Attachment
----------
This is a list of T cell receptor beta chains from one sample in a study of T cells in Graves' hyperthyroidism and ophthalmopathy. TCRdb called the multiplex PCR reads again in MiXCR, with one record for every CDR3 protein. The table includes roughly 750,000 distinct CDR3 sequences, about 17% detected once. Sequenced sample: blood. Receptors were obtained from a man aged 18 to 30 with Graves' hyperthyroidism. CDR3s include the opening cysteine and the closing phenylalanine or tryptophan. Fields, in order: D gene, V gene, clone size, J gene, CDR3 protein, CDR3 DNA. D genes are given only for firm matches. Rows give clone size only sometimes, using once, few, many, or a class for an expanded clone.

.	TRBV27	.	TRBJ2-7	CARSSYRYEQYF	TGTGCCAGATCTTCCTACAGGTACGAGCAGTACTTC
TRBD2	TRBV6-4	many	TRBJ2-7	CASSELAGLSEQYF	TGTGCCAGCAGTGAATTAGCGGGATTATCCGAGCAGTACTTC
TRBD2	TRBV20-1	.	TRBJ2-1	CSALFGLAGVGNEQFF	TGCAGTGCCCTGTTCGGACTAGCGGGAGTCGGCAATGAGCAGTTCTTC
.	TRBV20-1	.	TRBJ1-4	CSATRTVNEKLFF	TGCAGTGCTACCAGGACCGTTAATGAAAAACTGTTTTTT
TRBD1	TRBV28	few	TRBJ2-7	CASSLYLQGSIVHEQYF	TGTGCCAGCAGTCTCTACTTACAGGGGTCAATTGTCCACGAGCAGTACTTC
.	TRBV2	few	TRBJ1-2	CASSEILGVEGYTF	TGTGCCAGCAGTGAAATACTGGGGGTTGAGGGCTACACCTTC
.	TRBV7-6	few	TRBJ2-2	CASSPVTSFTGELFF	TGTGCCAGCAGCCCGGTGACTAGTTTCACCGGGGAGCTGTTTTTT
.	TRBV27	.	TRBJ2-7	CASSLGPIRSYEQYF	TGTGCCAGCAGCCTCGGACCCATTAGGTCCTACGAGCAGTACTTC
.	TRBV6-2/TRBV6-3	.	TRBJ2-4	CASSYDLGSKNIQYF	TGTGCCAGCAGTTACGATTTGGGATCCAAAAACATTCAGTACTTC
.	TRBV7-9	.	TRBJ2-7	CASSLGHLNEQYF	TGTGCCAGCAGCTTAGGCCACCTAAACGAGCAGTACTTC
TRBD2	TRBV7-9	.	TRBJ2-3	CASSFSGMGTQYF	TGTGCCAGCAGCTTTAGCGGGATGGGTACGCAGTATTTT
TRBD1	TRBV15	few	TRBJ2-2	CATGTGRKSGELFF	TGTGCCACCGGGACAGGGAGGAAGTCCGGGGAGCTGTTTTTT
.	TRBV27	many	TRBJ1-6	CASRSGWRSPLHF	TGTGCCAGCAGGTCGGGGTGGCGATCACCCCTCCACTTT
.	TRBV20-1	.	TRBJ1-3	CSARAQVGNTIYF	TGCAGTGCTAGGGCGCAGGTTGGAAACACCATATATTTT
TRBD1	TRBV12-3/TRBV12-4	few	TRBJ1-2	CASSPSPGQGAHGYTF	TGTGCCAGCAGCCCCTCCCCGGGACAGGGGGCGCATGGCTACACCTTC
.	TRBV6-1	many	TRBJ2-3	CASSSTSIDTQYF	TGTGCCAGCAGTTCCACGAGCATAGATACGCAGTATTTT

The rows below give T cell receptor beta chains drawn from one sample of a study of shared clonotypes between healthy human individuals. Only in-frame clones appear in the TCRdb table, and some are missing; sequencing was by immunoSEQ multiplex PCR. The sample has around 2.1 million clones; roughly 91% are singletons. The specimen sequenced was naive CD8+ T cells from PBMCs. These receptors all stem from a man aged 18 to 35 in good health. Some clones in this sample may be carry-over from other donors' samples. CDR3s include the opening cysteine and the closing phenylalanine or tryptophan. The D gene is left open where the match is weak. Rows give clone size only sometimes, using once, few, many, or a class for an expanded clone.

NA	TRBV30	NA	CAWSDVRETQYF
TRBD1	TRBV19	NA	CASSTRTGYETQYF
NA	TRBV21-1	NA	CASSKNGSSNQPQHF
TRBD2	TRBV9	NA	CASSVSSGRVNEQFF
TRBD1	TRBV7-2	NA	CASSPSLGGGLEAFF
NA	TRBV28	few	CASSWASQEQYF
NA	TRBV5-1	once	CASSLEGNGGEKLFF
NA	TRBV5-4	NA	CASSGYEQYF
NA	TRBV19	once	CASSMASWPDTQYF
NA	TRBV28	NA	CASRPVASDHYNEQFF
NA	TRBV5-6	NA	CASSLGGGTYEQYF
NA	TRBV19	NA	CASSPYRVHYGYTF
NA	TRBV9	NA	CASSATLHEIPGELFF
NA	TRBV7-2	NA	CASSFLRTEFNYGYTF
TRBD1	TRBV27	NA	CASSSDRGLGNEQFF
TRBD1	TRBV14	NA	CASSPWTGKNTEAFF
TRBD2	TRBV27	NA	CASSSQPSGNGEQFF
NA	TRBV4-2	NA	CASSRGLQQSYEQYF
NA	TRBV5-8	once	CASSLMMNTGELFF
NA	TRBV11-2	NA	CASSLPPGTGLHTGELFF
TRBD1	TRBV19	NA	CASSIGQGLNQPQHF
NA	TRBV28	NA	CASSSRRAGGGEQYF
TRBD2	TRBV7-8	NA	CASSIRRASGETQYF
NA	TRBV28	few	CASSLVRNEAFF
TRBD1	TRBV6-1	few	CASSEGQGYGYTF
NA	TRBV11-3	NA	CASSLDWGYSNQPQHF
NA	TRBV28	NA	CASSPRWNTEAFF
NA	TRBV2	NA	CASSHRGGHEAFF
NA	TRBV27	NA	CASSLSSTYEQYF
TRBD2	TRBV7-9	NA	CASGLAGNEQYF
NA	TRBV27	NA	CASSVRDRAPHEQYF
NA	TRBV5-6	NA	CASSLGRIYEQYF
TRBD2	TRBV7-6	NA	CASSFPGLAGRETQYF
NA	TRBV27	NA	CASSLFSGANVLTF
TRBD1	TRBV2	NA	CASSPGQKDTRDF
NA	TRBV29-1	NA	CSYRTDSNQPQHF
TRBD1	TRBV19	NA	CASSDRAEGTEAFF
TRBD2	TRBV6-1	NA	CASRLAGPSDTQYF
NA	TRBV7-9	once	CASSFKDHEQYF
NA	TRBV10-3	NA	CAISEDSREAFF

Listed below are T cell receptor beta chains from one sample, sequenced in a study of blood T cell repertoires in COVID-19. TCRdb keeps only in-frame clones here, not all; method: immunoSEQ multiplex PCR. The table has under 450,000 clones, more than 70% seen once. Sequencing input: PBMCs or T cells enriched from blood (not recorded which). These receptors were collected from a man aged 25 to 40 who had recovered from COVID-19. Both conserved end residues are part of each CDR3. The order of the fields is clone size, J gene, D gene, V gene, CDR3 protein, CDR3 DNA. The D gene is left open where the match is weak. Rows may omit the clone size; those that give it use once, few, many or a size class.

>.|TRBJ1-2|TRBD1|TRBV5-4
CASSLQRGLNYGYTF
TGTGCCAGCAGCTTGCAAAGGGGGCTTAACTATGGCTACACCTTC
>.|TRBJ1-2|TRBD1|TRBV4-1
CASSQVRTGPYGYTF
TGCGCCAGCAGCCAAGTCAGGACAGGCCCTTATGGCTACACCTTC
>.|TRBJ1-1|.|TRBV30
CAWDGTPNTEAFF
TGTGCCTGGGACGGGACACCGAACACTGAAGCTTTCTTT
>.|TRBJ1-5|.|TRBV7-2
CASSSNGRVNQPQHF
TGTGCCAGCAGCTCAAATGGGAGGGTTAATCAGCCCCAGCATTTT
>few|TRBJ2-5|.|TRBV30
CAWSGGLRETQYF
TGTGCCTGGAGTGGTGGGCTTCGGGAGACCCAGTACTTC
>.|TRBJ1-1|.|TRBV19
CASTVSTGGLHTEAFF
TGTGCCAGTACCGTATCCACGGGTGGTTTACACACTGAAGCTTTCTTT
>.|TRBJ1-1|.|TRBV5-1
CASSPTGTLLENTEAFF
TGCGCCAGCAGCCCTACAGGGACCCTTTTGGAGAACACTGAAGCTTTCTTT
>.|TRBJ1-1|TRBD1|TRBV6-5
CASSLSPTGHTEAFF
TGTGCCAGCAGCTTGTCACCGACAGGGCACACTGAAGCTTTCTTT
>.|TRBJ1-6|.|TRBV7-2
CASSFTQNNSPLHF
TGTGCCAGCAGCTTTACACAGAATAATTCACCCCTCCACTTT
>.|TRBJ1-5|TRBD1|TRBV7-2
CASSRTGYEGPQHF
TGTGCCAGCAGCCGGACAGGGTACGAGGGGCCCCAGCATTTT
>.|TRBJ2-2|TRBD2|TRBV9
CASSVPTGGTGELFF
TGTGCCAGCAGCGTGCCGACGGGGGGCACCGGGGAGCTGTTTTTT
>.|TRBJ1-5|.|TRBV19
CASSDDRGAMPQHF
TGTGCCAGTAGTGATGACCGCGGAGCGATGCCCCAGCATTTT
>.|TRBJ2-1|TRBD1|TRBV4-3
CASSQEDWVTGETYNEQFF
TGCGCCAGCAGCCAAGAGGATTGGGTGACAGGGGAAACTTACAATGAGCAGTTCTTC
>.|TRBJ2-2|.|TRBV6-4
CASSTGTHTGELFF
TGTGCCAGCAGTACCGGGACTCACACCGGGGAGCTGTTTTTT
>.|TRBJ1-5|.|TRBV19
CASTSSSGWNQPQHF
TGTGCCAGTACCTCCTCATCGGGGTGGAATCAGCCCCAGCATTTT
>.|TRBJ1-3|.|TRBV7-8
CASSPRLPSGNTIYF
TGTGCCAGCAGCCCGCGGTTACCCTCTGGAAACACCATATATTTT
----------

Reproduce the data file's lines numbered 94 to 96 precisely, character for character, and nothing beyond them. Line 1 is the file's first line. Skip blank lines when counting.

CASSDDRGAMPQHF
TGTGCCAGTAGTGATGACCGCGGAGCGATGCCCCAGCATTTT
>.|TRBJ2-1|TRBD1|TRBV4-3